There was recently a trend on TikTok that discussed the beige flags one’s partner or friends had. You may be wondering what a beige flag is, well let me tell you! A beige flag is a trait that isn’t necessarily good or bad, but perhaps a little quirky and makes you think. The videos on TikTok ranged from being overly nonchalant to setting 10 five-minute interval alarms in a row, to replacing random objects as rocks as a joke. It was a hilarious trend!
We have now decided to take these beige flags and apply them to books. It has been a blast to read all my peer’s responses and realize just how many bookish beige flags there are!
Read on to take a look at some bookish beige flags from our Bookstr team!
Buying Books To Match a Set (Even When I Already Own It)
I love thrift book shopping; it’s so fun and a great way to get a matching set of books for my bookshelf. If I started a series with the paperbacks, but it was only available in hardback when the next ones came out, I’ll look for the hardbacks at thrift stores or places like Half Priced Books. It annoys me when the books aren’t the same size, so when publishers change the sizes of their books, I’ll completely get rid of it one book at a time by replacing it with the matching paperback versions. The only exception to this is first editions, I’ll thrift for those too.
- Kristi Eskew, Editorial
Reading Outside With Animals
Many people say they love animals, but I go above and beyond for them. My family and I actually have a herd of deer that have been coming around almost every night for almost a year now, and I’ve seen them grow from babies to adolescents and adolescents to moms. It’s amazing to have the privilege to see the circle of life like that. Being with them is so therapeutic that I like going outside and reading as they eat or walk around the yard. They can pop in at random times of the day, so I try to spend time with them when I see them coming to my house. I have even snagged some pictures of them watching me read! It’s just a great opportunity to embrace nature and reading as one. I’m going to miss doing it since the cold months are coming, but I’m looking forward to starting again in Spring.
- Sydney Wright, Editorial
Arranging My Books in Size Order
Everyone has a different preference for organizing their bookshelves, from classifying by color to arranging by rating to dividing by genre — the list goes on. Personally, I like to organize by height. For some reason, it drives me a little crazy to see non-uniformly tall books next to each other, so I try to position my books from smallest to tallest. With the vastly varied sizes of paperbacks, hardcovers, and special editions, this can be a daunting task, but having beautiful bookshelves is definitely worth the effort.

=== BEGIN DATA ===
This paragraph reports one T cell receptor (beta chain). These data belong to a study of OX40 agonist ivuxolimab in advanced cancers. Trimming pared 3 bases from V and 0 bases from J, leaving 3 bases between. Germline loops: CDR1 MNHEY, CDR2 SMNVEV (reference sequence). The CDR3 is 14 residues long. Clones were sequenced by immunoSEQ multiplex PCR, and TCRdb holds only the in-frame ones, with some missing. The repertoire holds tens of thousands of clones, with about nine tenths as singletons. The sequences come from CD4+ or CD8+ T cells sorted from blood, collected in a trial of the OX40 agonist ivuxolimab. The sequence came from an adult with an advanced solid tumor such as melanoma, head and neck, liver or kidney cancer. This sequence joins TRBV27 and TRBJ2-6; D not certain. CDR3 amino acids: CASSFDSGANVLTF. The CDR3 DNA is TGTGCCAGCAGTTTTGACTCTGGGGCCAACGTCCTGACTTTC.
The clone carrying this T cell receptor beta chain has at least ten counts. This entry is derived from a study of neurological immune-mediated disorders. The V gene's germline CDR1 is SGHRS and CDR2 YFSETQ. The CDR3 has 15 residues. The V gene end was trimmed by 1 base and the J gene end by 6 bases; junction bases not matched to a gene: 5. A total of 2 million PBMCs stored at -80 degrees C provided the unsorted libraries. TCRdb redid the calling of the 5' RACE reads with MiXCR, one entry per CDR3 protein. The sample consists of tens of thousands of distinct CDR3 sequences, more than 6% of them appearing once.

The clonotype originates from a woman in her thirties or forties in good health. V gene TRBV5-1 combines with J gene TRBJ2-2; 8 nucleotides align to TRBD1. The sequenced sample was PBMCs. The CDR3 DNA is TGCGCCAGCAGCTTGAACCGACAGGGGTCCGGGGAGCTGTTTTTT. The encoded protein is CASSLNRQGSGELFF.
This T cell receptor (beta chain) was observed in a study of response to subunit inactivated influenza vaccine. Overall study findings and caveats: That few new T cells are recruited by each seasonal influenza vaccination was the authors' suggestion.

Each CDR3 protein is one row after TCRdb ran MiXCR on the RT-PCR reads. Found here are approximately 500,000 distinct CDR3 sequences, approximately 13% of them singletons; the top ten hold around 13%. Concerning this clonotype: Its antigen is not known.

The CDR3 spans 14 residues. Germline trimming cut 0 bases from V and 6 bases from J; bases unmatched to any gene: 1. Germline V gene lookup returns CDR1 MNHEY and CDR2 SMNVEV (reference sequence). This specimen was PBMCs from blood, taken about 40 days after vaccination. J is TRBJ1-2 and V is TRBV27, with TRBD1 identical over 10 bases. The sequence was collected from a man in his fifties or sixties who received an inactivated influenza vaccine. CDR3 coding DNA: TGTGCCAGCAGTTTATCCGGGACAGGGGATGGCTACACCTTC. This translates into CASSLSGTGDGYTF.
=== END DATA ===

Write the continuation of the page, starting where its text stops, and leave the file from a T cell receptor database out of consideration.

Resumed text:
- Lauren Nee, Editorial
Reading Book Series Out of Order
I can’t read a book in a series out of order, even if the book is a standalone. If I’ve heard of a book, but it’s part of a series, I will go on a hunt to buy book one first. I can’t read out of order because it throws me off that I might be missing part of the story. Being a standalone is not a reason for me to read books out of the proper order. It will drive me insane to even think to do so. I just feel that books come in a certain order, and I must abide by that!
- Quiarah B, Editorial
Occasionally Skipping Ahead
I will admit, on a few occasions (maybe more), I have spoiled the book for myself by skipping ahead. I have also, on a few occasions, skipped to the very last page. What can I say? I like torturing myself, and I’m a sucker for knowing how stories end. I even do this with TV shows sometimes. If I’m rooting for a couple in a show, I’ll sometimes skip to the last episode to see if they end up together (shhh!). It has caused me both happiness and sheer pain. Of course, I still finish watching the show or reading the book, but sometimes I can’t resist knowing how it ends!
- Alexandra Mellott, Editorial
Spending All My Money on Books
I mean, I could be spending my money on worse things. That is what I always tell myself when I am all of a sudden at a bookstore for the 3rd time this week. I will always see a new book I want, and I have to buy it. I limit myself, though, but there is something about buying a new book that is so exciting. I just really love reading, and at the end of the day, it makes me happy, and that is all that matters.
- Elizabeth Hoyer, Graphics
They All Must Match
One thing that drives me nuts is when I own the series, but the books don’t match each other. This starts when I buy the first book of the series, and it continues until I find the matching books. If I buy a hardcover first, I have to go out and buy all the other books in hardcover. I don’t want paperbacks and hardcovers mingling within a series. The problem becomes more complicated when multiple covers are produced for a series because I have to make sure those match too. For example, I own the A Court of Thorns and Roses series with the original covers, so when the newest book came out, I was mortified that it was a different cover.